The Associated Students Legislative Council discussed a number of issues and proposals at last night’s kick-off meeting of Winter Quarter.

While the council spent a significant portion of the meeting considering a bill revamping job expectations of A.S. Off-Campus Representatives, the most heated debate of the evening occurred as members decided whether or not to support Floatopia 2010. Arguments against backing Floatopia — Isla Vista’s controversial and beer-soaked day of Del Playa beach partying — centered on the negative environmental impact of the event. In response to last year’s Floatopia, the Santa Barbara County Board of Supervisors banned drinking on I.V. beaches.

Despite this prohibition, this year’s Facebook group has already gained momentum with thousands of confirmed attendees. According to Representative-at-Large Daniel Gradias, the council has a responsibility to take a stance on the infamous party early to better prepare for the event. Gradias said A.S. should find a way to support a responsible Floatopia rather than attempt to blacklist it.

“This event is going to happen whether we like it or not,” Gradias said. “There are over 6,000 people supporting it in the Facebook group, so Floatopia will somehow happen. We need to figure out a way to support it and make it as environmentally friendly as possible.”

A.S. External Vice President of Local Affairs Clayton Carlson agreed, saying that A.S.’s goal is to promote a ‘dry’ Floatopia.

“We’re not trying to make it seem like we’re fighting the students,” Carlson said. “We would prefer to find a way to support an alcohol-free event.”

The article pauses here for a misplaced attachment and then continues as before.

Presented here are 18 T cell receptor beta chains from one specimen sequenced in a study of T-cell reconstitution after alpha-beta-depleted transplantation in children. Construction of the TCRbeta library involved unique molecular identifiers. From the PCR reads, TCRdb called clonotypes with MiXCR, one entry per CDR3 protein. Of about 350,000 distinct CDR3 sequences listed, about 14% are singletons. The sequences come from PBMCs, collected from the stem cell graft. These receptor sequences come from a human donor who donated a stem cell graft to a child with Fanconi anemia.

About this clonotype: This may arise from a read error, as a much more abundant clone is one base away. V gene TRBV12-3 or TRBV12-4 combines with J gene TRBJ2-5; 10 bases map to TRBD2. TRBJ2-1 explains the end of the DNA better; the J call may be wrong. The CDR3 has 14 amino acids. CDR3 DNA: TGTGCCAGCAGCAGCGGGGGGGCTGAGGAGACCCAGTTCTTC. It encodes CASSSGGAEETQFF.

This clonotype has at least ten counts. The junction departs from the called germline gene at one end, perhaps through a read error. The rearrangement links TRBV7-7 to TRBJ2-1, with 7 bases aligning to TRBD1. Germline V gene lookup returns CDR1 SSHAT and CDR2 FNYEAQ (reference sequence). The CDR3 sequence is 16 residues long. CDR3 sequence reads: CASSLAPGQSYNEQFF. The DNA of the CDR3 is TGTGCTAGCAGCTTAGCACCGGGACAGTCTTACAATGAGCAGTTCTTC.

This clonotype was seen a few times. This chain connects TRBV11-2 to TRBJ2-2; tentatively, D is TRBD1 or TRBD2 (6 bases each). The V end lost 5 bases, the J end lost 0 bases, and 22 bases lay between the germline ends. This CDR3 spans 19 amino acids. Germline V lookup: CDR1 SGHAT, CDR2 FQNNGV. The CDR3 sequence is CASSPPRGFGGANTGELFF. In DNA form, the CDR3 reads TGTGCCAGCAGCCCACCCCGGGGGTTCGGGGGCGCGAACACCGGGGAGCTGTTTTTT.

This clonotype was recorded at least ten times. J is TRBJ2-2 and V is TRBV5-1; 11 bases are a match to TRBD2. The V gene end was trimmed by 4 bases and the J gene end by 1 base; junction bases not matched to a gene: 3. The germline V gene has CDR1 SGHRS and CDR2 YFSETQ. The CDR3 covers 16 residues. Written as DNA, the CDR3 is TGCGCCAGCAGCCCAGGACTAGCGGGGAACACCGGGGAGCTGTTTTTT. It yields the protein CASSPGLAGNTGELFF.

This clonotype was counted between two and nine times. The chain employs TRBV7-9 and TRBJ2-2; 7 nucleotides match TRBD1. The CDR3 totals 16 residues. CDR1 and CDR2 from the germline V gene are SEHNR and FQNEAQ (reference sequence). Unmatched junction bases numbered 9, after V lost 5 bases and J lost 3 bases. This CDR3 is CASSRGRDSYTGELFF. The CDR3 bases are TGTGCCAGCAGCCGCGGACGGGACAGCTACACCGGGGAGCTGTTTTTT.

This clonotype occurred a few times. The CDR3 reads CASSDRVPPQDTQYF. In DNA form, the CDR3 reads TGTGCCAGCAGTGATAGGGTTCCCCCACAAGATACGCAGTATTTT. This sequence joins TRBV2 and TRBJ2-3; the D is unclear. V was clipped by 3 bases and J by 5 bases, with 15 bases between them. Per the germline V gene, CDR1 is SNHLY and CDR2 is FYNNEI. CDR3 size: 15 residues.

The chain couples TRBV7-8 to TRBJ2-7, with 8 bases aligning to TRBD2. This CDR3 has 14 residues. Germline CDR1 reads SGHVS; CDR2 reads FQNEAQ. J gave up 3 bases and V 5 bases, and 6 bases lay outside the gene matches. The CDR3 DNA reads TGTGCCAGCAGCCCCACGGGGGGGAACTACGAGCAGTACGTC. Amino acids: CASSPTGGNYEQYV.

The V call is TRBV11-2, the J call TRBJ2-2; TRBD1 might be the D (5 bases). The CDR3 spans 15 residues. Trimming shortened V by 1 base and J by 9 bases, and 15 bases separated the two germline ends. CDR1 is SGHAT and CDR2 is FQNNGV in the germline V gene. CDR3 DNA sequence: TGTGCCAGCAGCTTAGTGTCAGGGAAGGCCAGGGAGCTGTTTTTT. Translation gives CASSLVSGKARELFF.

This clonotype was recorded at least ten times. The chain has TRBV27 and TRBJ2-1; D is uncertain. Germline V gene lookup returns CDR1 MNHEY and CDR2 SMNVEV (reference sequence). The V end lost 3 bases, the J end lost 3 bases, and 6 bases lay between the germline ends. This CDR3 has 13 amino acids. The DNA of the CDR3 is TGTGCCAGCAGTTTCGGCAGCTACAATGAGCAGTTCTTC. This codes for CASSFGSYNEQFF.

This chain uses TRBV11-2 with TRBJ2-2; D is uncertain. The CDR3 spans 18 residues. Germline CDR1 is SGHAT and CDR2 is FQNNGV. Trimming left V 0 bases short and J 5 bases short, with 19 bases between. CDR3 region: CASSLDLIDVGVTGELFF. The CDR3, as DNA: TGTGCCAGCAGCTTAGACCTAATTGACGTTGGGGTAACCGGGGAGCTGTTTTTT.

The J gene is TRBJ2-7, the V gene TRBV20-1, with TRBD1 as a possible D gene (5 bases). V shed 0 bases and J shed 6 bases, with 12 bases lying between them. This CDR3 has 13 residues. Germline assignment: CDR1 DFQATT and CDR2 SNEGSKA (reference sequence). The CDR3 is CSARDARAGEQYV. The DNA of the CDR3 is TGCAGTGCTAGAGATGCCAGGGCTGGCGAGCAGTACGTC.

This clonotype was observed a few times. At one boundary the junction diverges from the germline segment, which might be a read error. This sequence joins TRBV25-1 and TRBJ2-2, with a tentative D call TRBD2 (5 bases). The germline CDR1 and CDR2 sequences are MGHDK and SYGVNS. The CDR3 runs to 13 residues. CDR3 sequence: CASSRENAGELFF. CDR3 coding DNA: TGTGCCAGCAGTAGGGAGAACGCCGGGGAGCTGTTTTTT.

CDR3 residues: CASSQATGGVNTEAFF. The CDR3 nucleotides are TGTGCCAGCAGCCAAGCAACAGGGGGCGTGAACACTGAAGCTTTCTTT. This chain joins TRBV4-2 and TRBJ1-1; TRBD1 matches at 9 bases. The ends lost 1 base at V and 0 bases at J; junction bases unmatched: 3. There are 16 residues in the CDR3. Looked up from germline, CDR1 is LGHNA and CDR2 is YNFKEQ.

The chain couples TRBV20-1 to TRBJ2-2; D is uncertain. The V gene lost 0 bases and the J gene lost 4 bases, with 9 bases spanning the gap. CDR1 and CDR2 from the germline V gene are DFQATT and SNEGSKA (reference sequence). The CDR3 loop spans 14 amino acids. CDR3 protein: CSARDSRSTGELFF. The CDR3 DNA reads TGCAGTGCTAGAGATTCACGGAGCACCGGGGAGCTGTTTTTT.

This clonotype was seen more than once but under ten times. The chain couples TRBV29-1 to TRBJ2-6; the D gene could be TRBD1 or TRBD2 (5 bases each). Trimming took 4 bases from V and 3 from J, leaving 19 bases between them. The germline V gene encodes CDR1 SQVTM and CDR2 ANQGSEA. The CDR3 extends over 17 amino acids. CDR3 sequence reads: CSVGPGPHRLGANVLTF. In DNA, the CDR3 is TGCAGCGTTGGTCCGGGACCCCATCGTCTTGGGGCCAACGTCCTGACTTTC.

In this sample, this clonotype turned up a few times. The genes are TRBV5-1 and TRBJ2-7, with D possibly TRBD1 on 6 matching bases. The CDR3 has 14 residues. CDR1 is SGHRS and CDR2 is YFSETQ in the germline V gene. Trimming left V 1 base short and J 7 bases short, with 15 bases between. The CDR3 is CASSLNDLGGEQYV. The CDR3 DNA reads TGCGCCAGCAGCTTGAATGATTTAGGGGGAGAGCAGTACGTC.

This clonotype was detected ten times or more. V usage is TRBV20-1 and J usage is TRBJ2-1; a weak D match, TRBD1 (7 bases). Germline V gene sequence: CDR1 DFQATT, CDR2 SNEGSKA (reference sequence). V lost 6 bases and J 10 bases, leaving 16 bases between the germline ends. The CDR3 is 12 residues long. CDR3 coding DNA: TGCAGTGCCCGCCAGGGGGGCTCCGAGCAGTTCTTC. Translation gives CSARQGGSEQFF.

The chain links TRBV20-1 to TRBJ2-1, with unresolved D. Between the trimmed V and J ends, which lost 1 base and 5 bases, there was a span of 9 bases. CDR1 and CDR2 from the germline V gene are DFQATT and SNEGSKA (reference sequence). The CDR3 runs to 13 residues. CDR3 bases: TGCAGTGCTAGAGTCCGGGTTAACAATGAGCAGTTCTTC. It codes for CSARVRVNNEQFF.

Rep-at-Large Josue Aparicio, however, suggested that the council avoid taking a stance this early in the year.

The discussion ended without the council deciding on a stance for the Floatopia festivities.

Meanwhile, the council considered approving a bill to reconstruct the job description of off-campus representatives to require a certain amount of community service.

Off-Campus Rep Alexandra Onodera stated that the legislation offered an effective way to track volunteer hours, as well as another opportunity to give back to the community. Due to disagreements with the bill, however, the council decided to shelve the legislation until its upcoming weekend retreat.

Council members also discussed the reports of unusually high failure rates from the Math 3A-B series Fall Quarter. The sequence, which is a prerequisite for many science majors, was said to have 68 percent of its students end up with a C- or worse. EVPLA Carlson called for students who took the class to come forward and speak, but the council did not take any further action.